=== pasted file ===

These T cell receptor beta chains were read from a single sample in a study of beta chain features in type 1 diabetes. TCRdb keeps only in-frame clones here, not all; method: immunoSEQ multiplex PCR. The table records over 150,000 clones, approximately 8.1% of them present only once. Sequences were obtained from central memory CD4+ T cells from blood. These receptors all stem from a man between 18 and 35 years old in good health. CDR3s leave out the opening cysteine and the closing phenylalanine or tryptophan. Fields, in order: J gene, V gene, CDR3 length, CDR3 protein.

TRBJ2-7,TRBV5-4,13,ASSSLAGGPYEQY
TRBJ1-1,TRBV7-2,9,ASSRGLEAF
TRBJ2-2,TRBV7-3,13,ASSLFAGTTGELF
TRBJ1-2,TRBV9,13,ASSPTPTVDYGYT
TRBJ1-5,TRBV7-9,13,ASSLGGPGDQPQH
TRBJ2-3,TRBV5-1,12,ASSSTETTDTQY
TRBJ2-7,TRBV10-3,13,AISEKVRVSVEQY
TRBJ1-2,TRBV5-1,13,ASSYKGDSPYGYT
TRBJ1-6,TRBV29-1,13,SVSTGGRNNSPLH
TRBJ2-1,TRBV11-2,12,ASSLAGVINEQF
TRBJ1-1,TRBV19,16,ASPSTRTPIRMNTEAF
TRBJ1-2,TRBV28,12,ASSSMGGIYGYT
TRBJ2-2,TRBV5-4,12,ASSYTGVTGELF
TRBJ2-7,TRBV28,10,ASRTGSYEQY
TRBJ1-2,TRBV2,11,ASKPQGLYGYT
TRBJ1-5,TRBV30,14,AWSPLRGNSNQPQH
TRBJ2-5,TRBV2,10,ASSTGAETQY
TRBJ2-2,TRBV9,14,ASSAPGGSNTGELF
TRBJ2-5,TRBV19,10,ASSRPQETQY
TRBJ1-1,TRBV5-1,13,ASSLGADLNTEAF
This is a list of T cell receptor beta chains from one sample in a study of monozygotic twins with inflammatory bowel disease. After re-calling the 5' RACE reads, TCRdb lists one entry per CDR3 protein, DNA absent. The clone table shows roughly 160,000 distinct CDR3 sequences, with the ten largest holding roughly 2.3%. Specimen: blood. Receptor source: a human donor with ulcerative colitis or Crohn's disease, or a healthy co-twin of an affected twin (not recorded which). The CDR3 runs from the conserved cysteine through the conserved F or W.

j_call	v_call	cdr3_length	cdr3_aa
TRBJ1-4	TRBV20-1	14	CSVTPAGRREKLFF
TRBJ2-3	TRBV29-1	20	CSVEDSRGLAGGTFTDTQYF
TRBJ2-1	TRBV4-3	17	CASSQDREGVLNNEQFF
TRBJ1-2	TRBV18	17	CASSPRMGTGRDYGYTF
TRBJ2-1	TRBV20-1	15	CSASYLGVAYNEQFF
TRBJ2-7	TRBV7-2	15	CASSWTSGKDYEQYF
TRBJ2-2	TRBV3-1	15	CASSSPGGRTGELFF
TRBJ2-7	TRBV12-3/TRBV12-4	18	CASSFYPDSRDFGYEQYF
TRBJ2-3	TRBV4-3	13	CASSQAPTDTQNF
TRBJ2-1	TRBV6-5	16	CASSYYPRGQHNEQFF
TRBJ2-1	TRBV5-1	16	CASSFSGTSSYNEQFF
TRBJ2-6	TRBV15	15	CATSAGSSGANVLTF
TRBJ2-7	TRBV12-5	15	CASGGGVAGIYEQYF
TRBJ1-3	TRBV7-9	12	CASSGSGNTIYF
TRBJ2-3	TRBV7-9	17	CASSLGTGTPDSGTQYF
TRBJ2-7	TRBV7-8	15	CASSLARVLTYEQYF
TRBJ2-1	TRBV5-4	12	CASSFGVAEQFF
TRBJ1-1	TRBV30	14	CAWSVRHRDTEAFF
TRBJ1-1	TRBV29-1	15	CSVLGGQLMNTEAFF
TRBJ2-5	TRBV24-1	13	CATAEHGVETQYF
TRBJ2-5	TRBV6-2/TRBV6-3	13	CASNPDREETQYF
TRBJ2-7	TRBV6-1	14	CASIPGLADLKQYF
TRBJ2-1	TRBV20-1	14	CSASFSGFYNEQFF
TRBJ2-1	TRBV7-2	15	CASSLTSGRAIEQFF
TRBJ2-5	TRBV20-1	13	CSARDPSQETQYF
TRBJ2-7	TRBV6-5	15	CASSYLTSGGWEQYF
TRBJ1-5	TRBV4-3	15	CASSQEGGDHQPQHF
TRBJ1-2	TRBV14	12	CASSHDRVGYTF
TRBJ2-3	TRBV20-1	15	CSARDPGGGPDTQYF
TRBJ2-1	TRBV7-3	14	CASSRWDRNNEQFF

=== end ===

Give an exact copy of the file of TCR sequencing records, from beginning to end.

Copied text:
These T cell receptor beta chains were read from a single sample in a study of beta chain features in type 1 diabetes. TCRdb keeps only in-frame clones here, not all; method: immunoSEQ multiplex PCR. The table records over 150,000 clones, approximately 8.1% of them present only once. Sequences were obtained from central memory CD4+ T cells from blood. These receptors all stem from a man between 18 and 35 years old in good health. CDR3s leave out the opening cysteine and the closing phenylalanine or tryptophan. Fields, in order: J gene, V gene, CDR3 length, CDR3 protein.

TRBJ2-7,TRBV5-4,13,ASSSLAGGPYEQY
TRBJ1-1,TRBV7-2,9,ASSRGLEAF
TRBJ2-2,TRBV7-3,13,ASSLFAGTTGELF
TRBJ1-2,TRBV9,13,ASSPTPTVDYGYT
TRBJ1-5,TRBV7-9,13,ASSLGGPGDQPQH
TRBJ2-3,TRBV5-1,12,ASSSTETTDTQY
TRBJ2-7,TRBV10-3,13,AISEKVRVSVEQY
TRBJ1-2,TRBV5-1,13,ASSYKGDSPYGYT
TRBJ1-6,TRBV29-1,13,SVSTGGRNNSPLH
TRBJ2-1,TRBV11-2,12,ASSLAGVINEQF
TRBJ1-1,TRBV19,16,ASPSTRTPIRMNTEAF
TRBJ1-2,TRBV28,12,ASSSMGGIYGYT
TRBJ2-2,TRBV5-4,12,ASSYTGVTGELF
TRBJ2-7,TRBV28,10,ASRTGSYEQY
TRBJ1-2,TRBV2,11,ASKPQGLYGYT
TRBJ1-5,TRBV30,14,AWSPLRGNSNQPQH
TRBJ2-5,TRBV2,10,ASSTGAETQY
TRBJ2-2,TRBV9,14,ASSAPGGSNTGELF
TRBJ2-5,TRBV19,10,ASSRPQETQY
TRBJ1-1,TRBV5-1,13,ASSLGADLNTEAF
This is a list of T cell receptor beta chains from one sample in a study of monozygotic twins with inflammatory bowel disease. After re-calling the 5' RACE reads, TCRdb lists one entry per CDR3 protein, DNA absent. The clone table shows roughly 160,000 distinct CDR3 sequences, with the ten largest holding roughly 2.3%. Specimen: blood. Receptor source: a human donor with ulcerative colitis or Crohn's disease, or a healthy co-twin of an affected twin (not recorded which). The CDR3 runs from the conserved cysteine through the conserved F or W.

j_call	v_call	cdr3_length	cdr3_aa
TRBJ1-4	TRBV20-1	14	CSVTPAGRREKLFF
TRBJ2-3	TRBV29-1	20	CSVEDSRGLAGGTFTDTQYF
TRBJ2-1	TRBV4-3	17	CASSQDREGVLNNEQFF
TRBJ1-2	TRBV18	17	CASSPRMGTGRDYGYTF
TRBJ2-1	TRBV20-1	15	CSASYLGVAYNEQFF
TRBJ2-7	TRBV7-2	15	CASSWTSGKDYEQYF
TRBJ2-2	TRBV3-1	15	CASSSPGGRTGELFF
TRBJ2-7	TRBV12-3/TRBV12-4	18	CASSFYPDSRDFGYEQYF
TRBJ2-3	TRBV4-3	13	CASSQAPTDTQNF
TRBJ2-1	TRBV6-5	16	CASSYYPRGQHNEQFF
TRBJ2-1	TRBV5-1	16	CASSFSGTSSYNEQFF
TRBJ2-6	TRBV15	15	CATSAGSSGANVLTF
TRBJ2-7	TRBV12-5	15	CASGGGVAGIYEQYF
TRBJ1-3	TRBV7-9	12	CASSGSGNTIYF
TRBJ2-3	TRBV7-9	17	CASSLGTGTPDSGTQYF
TRBJ2-7	TRBV7-8	15	CASSLARVLTYEQYF
TRBJ2-1	TRBV5-4	12	CASSFGVAEQFF
TRBJ1-1	TRBV30	14	CAWSVRHRDTEAFF
TRBJ1-1	TRBV29-1	15	CSVLGGQLMNTEAFF
TRBJ2-5	TRBV24-1	13	CATAEHGVETQYF
TRBJ2-5	TRBV6-2/TRBV6-3	13	CASNPDREETQYF
TRBJ2-7	TRBV6-1	14	CASIPGLADLKQYF
TRBJ2-1	TRBV20-1	14	CSASFSGFYNEQFF
TRBJ2-1	TRBV7-2	15	CASSLTSGRAIEQFF
TRBJ2-5	TRBV20-1	13	CSARDPSQETQYF
TRBJ2-7	TRBV6-5	15	CASSYLTSGGWEQYF
TRBJ1-5	TRBV4-3	15	CASSQEGGDHQPQHF
TRBJ1-2	TRBV14	12	CASSHDRVGYTF
TRBJ2-3	TRBV20-1	15	CSARDPGGGPDTQYF
TRBJ2-1	TRBV7-3	14	CASSRWDRNNEQFF